California Governor Plans Year-End Climate Conference

Brown administration urges local preparations for climate impacts

Kimberly Ayers

Coastal communities need to ponder the future of homes like these in Redondo Beach.

California Governor Jerry Brown is picking up the climate baton from his predecessor, planning his first climate conference. According to officials, Brown will host  the Governor’s Conference on Confronting Climate Change, currently pegged for December 15th at the California Academy of Sciences in San Francisco.

The conference is still taking shape but recent remarks from the administration seem to imply that the focus will be on planning for climate change impacts. “We have to move from planning to action…and we are behind,” says Julia Levin, Brown’s deputy secretary for climate change and energy at the California Natural Resources Agency.

“We need to be shifting toward ‘doing.’ We are not doing enough on the ground,” said Levin, adding that “Given today’s budget constraints, we need to prioritize” and “move forward on the things that make sense now.” Levin was on the climate stump in Santa Monica last week at a hearing hosted by State Senator Fran Pavley (D-Agoura Hills), who chairs the Senate’s Natural Resources and Water committee.

Levin pointed the audience to Cal-Adapt.org, a synthesis of the latest climate data from the state’s scientific community “of how climate change might affect California at the local level” (there’s a permanent link from the main Climate Watch page).  She also highlighted a coming climate adaptation policy guide for local governments, a joint effort of CalPoly and the state’s emergency management agency. And there’s a Sea Level Rise task force in the works: sixteen agencies are putting together all the different science on the subject.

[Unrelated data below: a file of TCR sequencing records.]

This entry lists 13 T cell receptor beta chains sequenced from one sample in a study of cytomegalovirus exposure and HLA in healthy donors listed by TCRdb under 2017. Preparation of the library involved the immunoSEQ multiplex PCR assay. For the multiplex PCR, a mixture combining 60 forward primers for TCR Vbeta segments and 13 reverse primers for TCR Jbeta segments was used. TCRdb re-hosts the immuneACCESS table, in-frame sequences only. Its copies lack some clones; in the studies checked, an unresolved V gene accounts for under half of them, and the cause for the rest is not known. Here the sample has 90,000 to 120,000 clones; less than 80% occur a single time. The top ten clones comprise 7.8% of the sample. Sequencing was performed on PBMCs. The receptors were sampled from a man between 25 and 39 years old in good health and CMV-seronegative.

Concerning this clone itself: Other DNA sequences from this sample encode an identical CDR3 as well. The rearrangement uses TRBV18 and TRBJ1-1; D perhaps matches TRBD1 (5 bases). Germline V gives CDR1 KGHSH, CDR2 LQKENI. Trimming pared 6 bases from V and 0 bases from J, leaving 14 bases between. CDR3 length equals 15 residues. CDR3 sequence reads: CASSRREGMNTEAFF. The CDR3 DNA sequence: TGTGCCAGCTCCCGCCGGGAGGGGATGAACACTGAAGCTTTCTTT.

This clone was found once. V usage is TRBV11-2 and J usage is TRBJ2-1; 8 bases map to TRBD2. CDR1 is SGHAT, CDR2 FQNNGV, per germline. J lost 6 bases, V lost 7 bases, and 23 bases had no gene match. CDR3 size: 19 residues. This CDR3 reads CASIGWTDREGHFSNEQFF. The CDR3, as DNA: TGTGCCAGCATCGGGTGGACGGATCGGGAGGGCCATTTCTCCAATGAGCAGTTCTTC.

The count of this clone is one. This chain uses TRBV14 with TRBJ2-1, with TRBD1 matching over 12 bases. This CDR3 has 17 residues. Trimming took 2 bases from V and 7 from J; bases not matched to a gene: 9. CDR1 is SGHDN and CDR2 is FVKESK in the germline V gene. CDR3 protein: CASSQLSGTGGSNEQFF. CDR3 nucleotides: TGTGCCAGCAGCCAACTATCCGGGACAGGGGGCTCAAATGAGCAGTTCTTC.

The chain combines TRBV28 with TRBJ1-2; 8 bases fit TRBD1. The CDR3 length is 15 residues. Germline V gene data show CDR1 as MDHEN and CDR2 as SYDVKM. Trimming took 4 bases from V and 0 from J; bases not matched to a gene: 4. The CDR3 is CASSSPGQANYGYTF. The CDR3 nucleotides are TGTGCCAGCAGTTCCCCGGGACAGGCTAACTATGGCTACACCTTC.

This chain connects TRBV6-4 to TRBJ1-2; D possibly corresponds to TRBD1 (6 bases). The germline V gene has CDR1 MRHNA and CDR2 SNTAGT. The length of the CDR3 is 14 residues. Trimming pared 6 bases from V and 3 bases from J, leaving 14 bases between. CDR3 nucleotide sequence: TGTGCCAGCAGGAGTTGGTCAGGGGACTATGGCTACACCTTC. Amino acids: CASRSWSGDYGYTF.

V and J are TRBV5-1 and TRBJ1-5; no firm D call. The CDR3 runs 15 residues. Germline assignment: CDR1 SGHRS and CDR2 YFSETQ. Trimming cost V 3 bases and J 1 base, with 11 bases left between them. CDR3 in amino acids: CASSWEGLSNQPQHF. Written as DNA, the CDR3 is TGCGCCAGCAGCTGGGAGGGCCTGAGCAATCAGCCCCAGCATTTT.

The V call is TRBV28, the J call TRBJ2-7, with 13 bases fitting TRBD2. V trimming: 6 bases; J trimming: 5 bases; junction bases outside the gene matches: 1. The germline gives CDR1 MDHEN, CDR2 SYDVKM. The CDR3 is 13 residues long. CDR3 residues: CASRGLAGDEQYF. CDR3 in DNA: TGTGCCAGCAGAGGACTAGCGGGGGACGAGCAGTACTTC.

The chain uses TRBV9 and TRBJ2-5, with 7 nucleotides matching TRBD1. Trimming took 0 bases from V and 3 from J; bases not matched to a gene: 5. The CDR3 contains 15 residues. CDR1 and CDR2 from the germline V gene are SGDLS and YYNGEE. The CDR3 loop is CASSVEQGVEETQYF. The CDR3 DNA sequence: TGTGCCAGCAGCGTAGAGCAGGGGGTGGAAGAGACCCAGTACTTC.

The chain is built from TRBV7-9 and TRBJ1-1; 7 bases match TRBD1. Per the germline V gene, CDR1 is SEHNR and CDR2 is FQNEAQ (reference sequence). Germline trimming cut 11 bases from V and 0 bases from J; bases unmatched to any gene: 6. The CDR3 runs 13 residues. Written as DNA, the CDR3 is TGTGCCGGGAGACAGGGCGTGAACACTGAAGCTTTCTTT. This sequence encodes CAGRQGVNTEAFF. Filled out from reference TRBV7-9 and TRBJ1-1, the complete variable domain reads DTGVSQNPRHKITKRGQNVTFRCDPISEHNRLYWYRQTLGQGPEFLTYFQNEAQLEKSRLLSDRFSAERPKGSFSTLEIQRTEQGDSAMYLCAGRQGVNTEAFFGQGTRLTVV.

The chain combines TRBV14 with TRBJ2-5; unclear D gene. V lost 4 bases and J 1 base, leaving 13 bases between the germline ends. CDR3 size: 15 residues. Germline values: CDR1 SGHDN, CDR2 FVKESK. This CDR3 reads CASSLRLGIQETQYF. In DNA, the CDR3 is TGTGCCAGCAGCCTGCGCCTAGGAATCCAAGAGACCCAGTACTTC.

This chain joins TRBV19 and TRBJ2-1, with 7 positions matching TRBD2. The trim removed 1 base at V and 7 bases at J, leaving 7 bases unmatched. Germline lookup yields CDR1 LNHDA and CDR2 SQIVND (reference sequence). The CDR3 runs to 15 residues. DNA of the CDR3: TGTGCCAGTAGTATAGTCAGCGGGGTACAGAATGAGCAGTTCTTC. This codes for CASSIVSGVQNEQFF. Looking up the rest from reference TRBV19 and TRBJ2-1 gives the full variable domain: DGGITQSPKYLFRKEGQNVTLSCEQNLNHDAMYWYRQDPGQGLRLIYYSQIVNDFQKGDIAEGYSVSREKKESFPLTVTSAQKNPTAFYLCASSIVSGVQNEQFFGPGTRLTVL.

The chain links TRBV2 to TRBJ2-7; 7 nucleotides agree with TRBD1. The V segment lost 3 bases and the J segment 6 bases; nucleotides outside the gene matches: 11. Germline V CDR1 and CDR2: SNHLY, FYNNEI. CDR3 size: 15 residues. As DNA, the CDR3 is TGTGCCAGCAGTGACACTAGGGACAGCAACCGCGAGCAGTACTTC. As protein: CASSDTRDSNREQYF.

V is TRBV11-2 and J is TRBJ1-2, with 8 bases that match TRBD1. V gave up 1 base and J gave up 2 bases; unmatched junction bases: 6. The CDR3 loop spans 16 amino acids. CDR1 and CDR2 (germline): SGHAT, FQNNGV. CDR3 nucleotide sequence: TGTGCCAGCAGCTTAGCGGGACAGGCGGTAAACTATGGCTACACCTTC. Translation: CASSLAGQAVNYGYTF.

Former governor Arnold Schwarzenegger hosted a series of international climate “summits,” the first of which made the biggest splash. That’s when then-President-elect Barack Obama made a video appearance in which he promised aggressive climate action at the federal level. Most of that promised action has yet to materialize.

What the SRO crowd in Santa Monica heard was a call for updating the business-as-usual model of civic planning at the county and local level; the need to take the climate science on paper and put it into practice with homes and bridges, private businesses and public ports.

Out of the now-familiar science came several points for coastal stakeholders.

-  Warming temps and earlier mountain snow melts will set the stage for more wildfires: we’ve seen a four percent increase since 1985, according to Tony Haymet of Scripps Institute of Oceanography.

- At the same time, we should “establish a preference for green infrastructure over [the] gray” of concrete, said Louis Blumberg, who runs California climate programs for the Nature Conservancy.

- Current development along the California coast should take account of rising sea levels, not just the standard 100-year flood, according to a list of eleven recommendations from a Pacific Institute report that co-author Matthew Heberger highlighted.

It was right on message to have the hearing in the council chambers of a city that relies heavily on coastal tourism and is bounded by mountainsides that burn with startling regularity.